That’s why the philosophy of “eat less but better” can help make Good Meat accessible for most people, even those on a budget. Walk into Local Foods and your first glance at the prices in The Butcher & Larder’s meat case might make you blink a little, especially if you are used to shopping in a big-box grocery store. But look closer and you will see that many of the cuts are at least half the price, and often much less, than restaurant cuts such as ribeye and New York strip. When you divide again for smaller portion size, then Good Meat becomes more in (and on) your range.
The Butcher & Larder is customer-oriented to the max, and Levitt and his team take the time to explain what some of the less familiar cuts (such as chuck flap, bavette and baseball steak) are, why they are great values, and how to prepare them. (The latter is helped when your shop is in the middle of a grocery store than also features locally and sustainably produced vegetables, fruits, sauces and condiments).
Levitt explained, “The ideal situation for us is to get a new customer in the building, have them look at the meat case and say, ‘What is this? I don’t recognize that.’ And then encourage them not to jump right into a coppa steak or a chuck flap or a pork eye round, but to tell them to get the things they’re comfortable with. If they are worried about price, I’ll say, ‘Get a pound of ground beef and make burgers. Roast a chicken.’”
Once customers have tried his products and reached a comfort level, Levitt said, “We’ll start talking to them about all of the different options. We’ll say you could take this bavette or you can take this chuck flap or whatever it’s going to be and we talk them through how to cook it. I’ve regularly told guests, you take this home, I’m here all day tomorrow, from 9 to 5 or 6. If anything comes up, just call.”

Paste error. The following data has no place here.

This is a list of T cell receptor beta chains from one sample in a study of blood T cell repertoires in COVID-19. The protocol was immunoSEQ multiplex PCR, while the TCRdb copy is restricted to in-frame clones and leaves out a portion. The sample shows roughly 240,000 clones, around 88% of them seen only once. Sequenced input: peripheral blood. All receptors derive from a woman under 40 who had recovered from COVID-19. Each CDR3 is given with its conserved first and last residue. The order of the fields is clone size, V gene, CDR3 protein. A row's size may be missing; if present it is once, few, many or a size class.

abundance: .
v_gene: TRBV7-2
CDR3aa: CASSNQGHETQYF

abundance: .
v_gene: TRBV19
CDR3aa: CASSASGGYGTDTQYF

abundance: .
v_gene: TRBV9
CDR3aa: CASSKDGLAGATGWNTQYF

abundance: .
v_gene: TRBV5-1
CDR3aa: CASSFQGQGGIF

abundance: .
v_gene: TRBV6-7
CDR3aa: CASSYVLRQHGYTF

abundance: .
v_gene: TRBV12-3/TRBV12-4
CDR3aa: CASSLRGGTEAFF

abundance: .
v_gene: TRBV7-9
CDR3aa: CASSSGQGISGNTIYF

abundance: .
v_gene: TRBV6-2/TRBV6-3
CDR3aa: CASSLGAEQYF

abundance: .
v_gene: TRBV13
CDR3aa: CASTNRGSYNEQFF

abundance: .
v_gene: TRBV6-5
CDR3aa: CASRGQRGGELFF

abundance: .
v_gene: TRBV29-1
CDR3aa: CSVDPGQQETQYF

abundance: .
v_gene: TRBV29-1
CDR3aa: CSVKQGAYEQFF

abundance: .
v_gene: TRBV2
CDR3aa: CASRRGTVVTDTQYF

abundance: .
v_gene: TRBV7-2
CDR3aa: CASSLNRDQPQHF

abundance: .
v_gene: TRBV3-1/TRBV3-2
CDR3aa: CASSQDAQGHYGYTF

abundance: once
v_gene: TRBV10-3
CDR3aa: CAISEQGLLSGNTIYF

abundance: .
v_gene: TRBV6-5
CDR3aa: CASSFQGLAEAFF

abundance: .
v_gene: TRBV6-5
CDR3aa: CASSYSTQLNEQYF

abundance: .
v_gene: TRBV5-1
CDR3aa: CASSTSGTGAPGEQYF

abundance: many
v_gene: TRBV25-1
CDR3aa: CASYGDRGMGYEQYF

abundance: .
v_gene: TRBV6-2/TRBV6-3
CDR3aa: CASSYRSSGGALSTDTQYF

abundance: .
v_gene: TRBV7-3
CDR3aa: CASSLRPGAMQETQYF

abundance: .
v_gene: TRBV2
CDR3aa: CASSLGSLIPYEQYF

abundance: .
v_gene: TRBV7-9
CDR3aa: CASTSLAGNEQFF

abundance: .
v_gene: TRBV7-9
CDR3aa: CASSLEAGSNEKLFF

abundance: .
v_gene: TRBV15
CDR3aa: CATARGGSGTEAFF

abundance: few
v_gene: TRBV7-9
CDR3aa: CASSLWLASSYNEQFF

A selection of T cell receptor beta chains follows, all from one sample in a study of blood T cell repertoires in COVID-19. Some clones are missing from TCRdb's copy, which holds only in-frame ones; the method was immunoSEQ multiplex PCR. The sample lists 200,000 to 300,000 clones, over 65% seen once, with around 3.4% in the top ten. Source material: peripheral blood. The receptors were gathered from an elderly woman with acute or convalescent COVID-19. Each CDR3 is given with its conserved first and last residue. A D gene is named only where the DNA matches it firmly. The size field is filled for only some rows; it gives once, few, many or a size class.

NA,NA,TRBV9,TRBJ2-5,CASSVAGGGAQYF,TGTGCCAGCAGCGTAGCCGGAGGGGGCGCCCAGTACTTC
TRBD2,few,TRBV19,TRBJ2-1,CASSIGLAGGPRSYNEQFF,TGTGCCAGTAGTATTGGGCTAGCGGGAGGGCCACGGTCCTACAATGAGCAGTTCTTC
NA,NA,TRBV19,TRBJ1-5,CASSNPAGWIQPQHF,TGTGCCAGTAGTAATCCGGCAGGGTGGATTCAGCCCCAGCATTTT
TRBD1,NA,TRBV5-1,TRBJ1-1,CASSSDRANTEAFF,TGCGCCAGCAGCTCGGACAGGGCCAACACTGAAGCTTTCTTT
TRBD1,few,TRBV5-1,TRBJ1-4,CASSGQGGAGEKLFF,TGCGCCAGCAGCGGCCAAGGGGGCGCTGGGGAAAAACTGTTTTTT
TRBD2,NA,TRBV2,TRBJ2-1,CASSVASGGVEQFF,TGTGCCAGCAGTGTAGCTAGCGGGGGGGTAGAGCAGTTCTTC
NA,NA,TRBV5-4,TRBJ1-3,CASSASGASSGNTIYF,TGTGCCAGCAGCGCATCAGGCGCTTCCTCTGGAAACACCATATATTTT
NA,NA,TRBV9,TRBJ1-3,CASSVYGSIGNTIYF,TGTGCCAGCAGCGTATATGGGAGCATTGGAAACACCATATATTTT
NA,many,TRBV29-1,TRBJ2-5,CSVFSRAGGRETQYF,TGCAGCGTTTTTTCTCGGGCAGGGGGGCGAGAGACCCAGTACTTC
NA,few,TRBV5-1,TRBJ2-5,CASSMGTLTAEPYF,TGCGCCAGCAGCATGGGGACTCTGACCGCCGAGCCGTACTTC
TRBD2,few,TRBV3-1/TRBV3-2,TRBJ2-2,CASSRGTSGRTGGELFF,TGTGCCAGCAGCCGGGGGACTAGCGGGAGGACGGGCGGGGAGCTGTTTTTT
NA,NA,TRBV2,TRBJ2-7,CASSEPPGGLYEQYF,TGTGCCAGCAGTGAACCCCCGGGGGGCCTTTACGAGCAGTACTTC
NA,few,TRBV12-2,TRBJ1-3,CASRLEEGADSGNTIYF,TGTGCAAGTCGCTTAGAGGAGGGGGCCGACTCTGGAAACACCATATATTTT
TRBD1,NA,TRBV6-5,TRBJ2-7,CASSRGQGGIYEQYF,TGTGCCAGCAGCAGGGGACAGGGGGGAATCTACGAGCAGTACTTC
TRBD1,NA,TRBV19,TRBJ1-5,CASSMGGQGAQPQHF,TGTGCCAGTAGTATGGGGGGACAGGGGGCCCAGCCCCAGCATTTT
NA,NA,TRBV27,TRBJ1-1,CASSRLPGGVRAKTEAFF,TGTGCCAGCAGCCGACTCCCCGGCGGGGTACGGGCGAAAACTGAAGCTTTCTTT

There are also so many delicious ways of stretching your food budget by using meat as an ingredient in soups, stews, chilis, stir fries, casseroles and other preparations — which also have the benefit, for people with busy lives, of being one-pot dishes that can feed you and your family for days. Levitt is an advocate of using a slow cooker (often referred to by the Rival brand name Crock-Pot) as an easy way to make delicious dishes that go a long way.
“You can roast a whole chicken, generously turn that into two meals, and then you can take the bones and the leftovers and make that into stock for soup or whatever,” Levitt said. “One of my favorite things that my wife does when we have company over is I’ll bring home some stewing meat or some pot roast, and I’ll make this nice rich saucy pot roast with lots of vegetables, and we’ll have a great meal and maybe we’ll have leftovers the next day. But if there are still leftovers, she’ll take the stew and she’ll shred up the pot roast and she’ll have me bring home a quart of stock and she’ll thin it out, she’ll add some wild rice, barley or something, and then that stew that we’ve eaten twice now has become beef and barley soup. We’ll have four, five quarts of it that we’ll pack up and put in our freezer, and that one meal, with just a tiny bit of extra work becomes like six dinners. It’s delicious.”
The rising interest among consumers in Good Meat has been abetted by the fact that many in the science and medical community have backed off on a decades-long campaign that said eating meat (especially red meat) and animal fats is dangerous.
“At one point they said animal fats are bad for you. So you should eat margarine. OK, we learned that that was wrong. They said eating meat is bad for you. Eating meat isn’t bad for you. It’s the meat you eat. They said you shouldn’t grill, then actually grilling is good for you. There’s always something,” Levitt said.
He continued, “But it always comes back to what Julia Child said, ‘Everything in moderation.’ You can eat all the meat you want, just eat small portions of it and don’t do it every day.”